One thing I learned long ago about the military –
things don’t always go as planned.
The level of disorganization with regard to the training environment here
is quite astonishing. One would think, that since my group is the third
string going to relieve troops in Iraq, that they’d be running a
tight ship down here. Instead its been plagued by a number of factors
including jurisdictional fights at higher levels of command and a system
that seems to be under staffed and under resourced. I suspect things will
only get worse…we are a mere class of 50 soldiers and word on the
street is they are getting ready to pump 1,000 people through this place
in the next couple of months.
Since we arrived back after Christmas leave, there hasn’t been any
training planned for us. What’s more there won’t be until
on or about the end of February when my unit arrives here for deployment
training. Back on January 3rd there was two ways to look at this situation:
bitch and be miserable for 60 days or take some initiative and make something
happen. We’re here. We’re going to be here until April. And
the only road home is through Iraq…so it’s best to use this
time effectively to prepare us for that road.
This class of officers that I’m with chose the latter and so we
fanned out across Ft. Bragg to beg, borrow and steal training resources.
We’re all officers and have experience training units on several
different levels. When we got going, funny things began to happen –
surrounding units saw us putting forth effort and were willing to lend
a hand. We’ve been remarkably successful at putting together a decent
package over the last 30 days or so. Here are a few things we’ve
been able to put together:
- A troop from the 82nd Airborne was preparing a weapons
train-up (EIB) for a group of young soldiers. We were able to straphang
on some of those classes and become re-familiarized with many of the
standard small arms weapons.
- One colleague sweet-talked a crusty old motor pool
sergeant into providing a few days of vehicle training to earn licenses
on several vehicles including the HMMWV and LMTV which replaces the
5-ton troop carrier.
- We managed to get a few guys to teach us about the
new radios which are pretty sophisticated devices that can talk to everything
from a SINGARS (the old radios I’m familiar with) to satellite
phones. All US radios operate on frequency hopping mechanism –
two or more radios skip frequencies, at random, but simultaneously,
which enables them to share radio traffic, but is nearly impossible
to jam or eavesdrop.
- We acquired HMMWVs, borrowed paintball guns and practiced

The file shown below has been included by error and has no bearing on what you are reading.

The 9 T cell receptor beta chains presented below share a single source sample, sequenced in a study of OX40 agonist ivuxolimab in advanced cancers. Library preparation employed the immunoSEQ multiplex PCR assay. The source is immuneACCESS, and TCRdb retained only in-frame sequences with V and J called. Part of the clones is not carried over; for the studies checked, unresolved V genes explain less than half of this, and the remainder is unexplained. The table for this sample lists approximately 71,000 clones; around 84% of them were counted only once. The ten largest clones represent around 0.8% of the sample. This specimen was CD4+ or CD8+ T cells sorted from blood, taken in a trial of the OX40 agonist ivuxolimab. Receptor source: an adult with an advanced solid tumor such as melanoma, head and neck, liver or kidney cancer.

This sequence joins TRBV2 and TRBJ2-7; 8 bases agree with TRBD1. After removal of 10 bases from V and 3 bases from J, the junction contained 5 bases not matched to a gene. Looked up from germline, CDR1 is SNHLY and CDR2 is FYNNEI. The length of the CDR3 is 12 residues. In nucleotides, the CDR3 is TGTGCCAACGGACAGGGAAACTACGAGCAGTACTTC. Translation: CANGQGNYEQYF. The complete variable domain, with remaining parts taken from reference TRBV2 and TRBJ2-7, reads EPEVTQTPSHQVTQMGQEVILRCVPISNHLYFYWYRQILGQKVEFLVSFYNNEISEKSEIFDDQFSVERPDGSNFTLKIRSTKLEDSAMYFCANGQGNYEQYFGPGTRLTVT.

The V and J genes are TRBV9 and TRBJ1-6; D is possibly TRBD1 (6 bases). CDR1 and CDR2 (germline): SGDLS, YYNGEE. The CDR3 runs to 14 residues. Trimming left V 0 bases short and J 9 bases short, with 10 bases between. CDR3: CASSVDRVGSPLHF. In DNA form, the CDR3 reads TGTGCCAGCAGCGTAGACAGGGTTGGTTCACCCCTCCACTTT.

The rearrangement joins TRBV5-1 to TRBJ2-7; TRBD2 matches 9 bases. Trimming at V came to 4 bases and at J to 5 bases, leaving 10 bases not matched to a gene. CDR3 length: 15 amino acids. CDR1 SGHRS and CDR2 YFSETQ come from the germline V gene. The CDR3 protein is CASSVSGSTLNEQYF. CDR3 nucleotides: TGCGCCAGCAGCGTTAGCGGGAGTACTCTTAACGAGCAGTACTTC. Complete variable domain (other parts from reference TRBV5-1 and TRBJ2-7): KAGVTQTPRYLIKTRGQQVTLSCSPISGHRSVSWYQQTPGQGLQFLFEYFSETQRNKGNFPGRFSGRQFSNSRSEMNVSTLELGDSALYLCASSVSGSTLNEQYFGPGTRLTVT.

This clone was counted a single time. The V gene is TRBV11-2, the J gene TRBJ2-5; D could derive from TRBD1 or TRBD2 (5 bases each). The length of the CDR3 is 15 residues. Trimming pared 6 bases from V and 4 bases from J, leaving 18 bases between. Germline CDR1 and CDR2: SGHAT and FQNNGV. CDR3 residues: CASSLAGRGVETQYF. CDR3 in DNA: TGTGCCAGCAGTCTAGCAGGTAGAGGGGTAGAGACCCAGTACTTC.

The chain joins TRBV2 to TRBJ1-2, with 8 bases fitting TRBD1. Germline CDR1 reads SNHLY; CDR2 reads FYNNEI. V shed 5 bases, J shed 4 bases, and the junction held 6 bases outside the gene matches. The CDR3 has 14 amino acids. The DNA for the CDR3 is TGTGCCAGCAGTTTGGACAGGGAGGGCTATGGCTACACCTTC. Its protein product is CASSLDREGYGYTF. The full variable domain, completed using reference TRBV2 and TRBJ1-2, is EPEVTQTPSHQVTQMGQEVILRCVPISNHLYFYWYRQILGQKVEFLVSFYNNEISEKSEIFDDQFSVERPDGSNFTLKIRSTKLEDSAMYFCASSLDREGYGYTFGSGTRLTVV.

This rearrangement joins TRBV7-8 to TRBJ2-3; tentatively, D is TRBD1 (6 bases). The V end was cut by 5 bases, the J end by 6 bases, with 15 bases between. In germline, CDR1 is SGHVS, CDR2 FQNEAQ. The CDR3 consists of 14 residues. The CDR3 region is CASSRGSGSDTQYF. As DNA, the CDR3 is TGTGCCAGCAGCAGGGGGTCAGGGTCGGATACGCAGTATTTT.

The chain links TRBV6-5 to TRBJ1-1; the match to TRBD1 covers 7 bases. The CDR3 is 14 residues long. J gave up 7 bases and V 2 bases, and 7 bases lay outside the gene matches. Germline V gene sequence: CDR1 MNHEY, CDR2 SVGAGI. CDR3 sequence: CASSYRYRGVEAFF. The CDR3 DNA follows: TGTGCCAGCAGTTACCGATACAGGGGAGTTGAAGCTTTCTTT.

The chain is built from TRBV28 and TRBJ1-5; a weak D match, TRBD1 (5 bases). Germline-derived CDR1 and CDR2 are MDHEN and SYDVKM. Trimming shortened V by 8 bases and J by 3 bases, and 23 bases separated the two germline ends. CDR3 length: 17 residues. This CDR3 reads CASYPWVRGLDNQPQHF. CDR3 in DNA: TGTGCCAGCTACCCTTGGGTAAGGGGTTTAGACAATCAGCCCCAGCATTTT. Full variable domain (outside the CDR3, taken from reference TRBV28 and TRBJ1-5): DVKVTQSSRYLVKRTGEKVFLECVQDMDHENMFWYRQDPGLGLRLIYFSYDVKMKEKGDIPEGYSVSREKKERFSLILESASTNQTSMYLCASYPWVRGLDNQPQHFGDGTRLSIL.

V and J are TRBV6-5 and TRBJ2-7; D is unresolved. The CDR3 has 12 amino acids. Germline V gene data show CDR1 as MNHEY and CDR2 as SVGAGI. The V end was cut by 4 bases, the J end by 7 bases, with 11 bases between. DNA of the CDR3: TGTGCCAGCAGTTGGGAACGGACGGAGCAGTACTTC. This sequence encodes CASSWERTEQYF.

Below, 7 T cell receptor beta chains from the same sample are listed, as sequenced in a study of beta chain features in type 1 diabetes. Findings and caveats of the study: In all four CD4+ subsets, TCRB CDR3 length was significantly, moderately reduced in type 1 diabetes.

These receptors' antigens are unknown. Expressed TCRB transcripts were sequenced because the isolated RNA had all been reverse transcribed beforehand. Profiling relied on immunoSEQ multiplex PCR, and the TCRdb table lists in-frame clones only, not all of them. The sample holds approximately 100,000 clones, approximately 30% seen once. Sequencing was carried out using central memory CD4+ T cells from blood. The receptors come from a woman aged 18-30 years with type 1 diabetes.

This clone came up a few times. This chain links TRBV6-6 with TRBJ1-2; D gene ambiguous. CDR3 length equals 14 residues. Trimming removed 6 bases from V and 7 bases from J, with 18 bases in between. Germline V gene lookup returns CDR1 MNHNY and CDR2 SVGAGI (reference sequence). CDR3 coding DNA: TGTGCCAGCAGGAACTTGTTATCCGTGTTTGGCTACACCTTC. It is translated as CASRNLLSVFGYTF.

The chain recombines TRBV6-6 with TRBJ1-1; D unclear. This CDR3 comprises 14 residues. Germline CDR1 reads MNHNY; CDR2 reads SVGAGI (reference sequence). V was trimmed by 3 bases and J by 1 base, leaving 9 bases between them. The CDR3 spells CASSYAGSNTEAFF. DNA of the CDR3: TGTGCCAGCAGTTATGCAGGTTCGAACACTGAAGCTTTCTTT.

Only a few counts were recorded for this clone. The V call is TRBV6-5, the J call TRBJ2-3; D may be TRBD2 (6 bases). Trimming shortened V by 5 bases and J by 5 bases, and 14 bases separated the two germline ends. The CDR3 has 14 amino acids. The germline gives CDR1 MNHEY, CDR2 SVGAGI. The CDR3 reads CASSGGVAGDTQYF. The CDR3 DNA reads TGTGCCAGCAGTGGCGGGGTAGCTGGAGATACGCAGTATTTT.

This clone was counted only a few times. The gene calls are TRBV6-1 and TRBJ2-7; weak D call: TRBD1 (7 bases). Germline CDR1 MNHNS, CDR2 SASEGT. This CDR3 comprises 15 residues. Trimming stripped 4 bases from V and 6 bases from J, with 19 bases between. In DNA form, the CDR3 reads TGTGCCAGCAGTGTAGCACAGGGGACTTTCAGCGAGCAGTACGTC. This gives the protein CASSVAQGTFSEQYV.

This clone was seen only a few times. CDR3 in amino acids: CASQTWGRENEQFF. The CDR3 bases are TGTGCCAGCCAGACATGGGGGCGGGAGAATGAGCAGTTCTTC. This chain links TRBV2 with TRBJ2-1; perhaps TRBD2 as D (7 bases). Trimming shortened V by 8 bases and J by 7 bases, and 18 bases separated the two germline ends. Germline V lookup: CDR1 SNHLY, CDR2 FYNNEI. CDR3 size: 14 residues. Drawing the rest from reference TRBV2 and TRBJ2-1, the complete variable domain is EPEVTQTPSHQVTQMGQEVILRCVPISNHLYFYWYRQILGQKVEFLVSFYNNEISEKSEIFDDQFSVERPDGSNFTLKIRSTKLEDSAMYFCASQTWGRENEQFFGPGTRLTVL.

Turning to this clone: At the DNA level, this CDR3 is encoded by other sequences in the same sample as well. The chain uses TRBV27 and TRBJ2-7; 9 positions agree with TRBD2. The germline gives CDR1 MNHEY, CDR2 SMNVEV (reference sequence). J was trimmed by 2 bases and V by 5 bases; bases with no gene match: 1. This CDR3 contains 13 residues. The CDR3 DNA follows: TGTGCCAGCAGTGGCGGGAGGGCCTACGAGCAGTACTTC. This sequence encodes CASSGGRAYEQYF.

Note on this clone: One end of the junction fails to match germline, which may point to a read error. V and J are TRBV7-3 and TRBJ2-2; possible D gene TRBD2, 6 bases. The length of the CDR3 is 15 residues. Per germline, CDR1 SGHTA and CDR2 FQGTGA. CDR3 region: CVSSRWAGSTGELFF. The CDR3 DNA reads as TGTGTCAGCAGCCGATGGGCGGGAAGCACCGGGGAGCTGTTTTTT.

convoy operations – which is clearly a critical task in Iraq.
We did some very important training here including reacting to ambushes,
IEDs and snipers. We also did dead driver drills. Essentially, you the
driver goes limp as if he were shot. The passenger side (front), leans
over locks the throttle down with a throttle lock and grabs the wheel.
The two soldiers in the back seat, driver side pull the “dead”
driver out of his seat and the soldier riding back seat-passenger side,
climbs over the seat into the drivers seat – all while maintaining
our course and speed.
We managed to set up a “Combat Lifesaver Course” – or
CLS – which is first aid training somewhere in between the level
of proficiency a first-aid certified responder and a fully trained medic.
One key aspect: learning to start IV fluids. We spent the better half
of a day practicing on each other – photos will be posted to a Web
site listed below soon. It wasn’t all pretty!
We’ve tapped own internal expertise – the firefighters among
us have provided classes on first aid while the air marshal and other
cop-types have provide pistol marksmanship training. We’ve also
developed more traditional classes fundamental to being a soldier such
as land navigation, troop leading procedures and operations orders.
We’ve worked to enhance our understanding of the culture and through
an SF chaplain and have lined up a field trip of sorts to a local mosque
– something that would never be tolerated in the Middle East.
* * *
Duty assignment. There’s also been progress on
my duty assignment. My unit, Alpha Company of the 402nd CA Battalion arrives
here at Bragg on February 28th. We’ll conduct a final piece of training
in March and April and then deploy at the end of April.
A day in the life. Life, has well, generally improved.
At Christmas I realized I’d be here for 4 or 5 months and thought
it best to bring my Jeep down here. Having a set of wheels has made a
world of difference. The simple luxury of being able to go to the store
for a Gatorade or coffee is underrated! In addition, I’ve invested
in a wireless card to provide Internet access for news, e-mail and the
The weather has been unseasonably mild down here with temperatures consistently
hitting the 60s and even dipping into the 70s. The last few days, however,
we’ve suffered a cold snap with temps dipping into the 50s.
Studying up is still a big priority in my personal time – self study
on Arabic and pouring over books and articles about the country and the
conflict in which we are engaged.
Pictures. I’ve also got some pictures…not
many, because Ft. Bragg just isn’t photogenic. Quite frankly, I
think the place is a dump, and Iraq will be much more interesting. However,
there’s a few up there and I’ve got more I need to pass along
to the Webmaster. Special thanks to my old college pal Andy Mahoney for
being master of the Web and sizing all the photos. Web site: http://amahoney.com/Frank.htm